So this boils down to: IF we do not do anything, one cable will start to smoke in 2023.

    The article also talks about solutions: The worst solution, according to the article would be 700 container sized batteries (that is actually not that much in a town of 30000!)

    It is also talking about alternatives (storage as hot water) which would not change the city at all.

    Please read the full article, if you can read german or use a translation tool..

    1. DirkH

      ” The worst solution, according to the article would be 700 container sized batteries (that is actually not that much in a town of 30000!)”

      Again, the renewables fanatics demand everybody else pay for more infrastructure that we never needed before all our bloc parties decided to out-green each other. And again, they demand we waste more resources – in this case, for 1.8 million container-sized batteries to be placed across Germany. (and, they say, hey, 1.8 million containers full of battery is actually not that much! Let’s say each one lasts 5 years, so we only need to buy 370.000 a year or about 1000 a day! Hey it’s not that much! It could be worse!)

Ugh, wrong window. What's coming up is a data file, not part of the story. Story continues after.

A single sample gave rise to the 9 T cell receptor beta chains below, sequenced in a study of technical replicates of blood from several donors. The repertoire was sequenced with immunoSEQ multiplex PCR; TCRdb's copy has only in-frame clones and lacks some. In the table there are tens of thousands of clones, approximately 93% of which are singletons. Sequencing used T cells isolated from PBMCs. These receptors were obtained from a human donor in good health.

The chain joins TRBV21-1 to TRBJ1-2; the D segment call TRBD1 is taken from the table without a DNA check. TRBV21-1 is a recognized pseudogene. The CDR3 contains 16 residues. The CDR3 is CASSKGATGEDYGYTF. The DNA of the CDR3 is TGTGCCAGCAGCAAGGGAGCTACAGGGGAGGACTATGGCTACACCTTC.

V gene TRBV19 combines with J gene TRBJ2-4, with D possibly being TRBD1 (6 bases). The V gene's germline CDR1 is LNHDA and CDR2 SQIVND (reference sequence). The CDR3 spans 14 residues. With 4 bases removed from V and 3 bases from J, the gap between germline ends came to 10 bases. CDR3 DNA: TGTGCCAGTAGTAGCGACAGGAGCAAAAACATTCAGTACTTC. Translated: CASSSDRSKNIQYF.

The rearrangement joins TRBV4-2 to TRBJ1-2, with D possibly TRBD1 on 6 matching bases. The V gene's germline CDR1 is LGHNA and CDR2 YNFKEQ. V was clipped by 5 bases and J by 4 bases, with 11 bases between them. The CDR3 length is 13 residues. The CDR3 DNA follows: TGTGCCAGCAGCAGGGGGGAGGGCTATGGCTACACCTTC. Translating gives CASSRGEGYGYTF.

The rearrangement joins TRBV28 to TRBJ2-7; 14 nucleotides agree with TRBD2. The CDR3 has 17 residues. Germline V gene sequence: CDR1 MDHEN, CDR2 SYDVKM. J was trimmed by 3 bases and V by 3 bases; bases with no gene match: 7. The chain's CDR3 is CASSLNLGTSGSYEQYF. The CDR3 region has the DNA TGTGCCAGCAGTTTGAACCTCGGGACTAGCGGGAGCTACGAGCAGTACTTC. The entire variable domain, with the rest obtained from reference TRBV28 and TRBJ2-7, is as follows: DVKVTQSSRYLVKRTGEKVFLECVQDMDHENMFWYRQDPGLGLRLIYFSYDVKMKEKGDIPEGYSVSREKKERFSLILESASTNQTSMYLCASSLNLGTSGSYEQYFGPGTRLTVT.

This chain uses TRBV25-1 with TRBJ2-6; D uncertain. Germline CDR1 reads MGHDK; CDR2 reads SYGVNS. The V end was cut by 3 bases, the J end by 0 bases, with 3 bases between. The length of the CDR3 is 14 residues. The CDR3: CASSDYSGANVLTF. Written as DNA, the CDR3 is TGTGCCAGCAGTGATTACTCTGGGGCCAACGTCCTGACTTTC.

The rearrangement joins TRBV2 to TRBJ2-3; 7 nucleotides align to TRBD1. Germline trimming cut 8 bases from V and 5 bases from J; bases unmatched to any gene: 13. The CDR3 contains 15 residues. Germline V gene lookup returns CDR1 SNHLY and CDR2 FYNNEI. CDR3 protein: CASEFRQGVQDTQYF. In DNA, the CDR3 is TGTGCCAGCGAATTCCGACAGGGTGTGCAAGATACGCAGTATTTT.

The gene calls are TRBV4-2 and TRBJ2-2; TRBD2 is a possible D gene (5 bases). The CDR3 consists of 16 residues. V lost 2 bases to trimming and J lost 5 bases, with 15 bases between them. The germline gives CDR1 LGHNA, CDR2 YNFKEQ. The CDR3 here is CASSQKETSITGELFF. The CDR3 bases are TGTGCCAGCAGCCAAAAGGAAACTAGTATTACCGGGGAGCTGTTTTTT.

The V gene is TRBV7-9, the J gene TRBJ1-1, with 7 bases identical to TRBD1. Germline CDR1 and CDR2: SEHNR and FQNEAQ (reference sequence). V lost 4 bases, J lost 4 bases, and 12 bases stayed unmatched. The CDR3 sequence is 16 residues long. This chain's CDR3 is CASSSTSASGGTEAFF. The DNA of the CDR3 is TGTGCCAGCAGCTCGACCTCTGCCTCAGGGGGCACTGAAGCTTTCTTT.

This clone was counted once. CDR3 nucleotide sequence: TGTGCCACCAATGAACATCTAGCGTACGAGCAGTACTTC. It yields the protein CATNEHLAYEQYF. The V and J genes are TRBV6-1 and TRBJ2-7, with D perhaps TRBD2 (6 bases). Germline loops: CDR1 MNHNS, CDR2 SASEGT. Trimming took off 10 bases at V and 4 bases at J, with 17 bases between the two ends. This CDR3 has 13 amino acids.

1. DirkH

        I can’t quite get over the ludicrousness of it all. The mass of batteries required would be TWICE that of all cars in Germany combined, assuming 1 ton per car, 40 mill cars, and 40 tons per “battery container”.

        A new industrial revolution! All for fixing one immediate short term problem of the Energiewende! This gives an entirely new meaning to the word WASTE.

  2. John F. Hultquist

    I have several clocks and other gadgets that reset (the clocks to 12:00) when the power nods off and then comes back. I have 2 battery clocks that link with a satellite to maintain a correct time. Extended power failures are rare – someone hits a pole with an auto or a tree falls over the lines – and results in outings lasting 3 to 4 hours. Either situation requires a visit to each gadget that reacts to the power glitch. Say each takes a minute to fix and you have 6 of them. So, 6 minutes, or 10% of an hour. One could go on with this, make a few assumptions, and calculated the money cost of each power glitch – by family, city, country.
    Repeatedly having this going on will add stress to each person having to deal with it. Stress is harmful to health. So the costs are not going to be only monetary.

  3. KTWO

    No such study, model, or simulation will change many minds unless a disaster happens.

    The contest is not about pursuing a sane energy policy, it is a struggle about how man is to be ruled.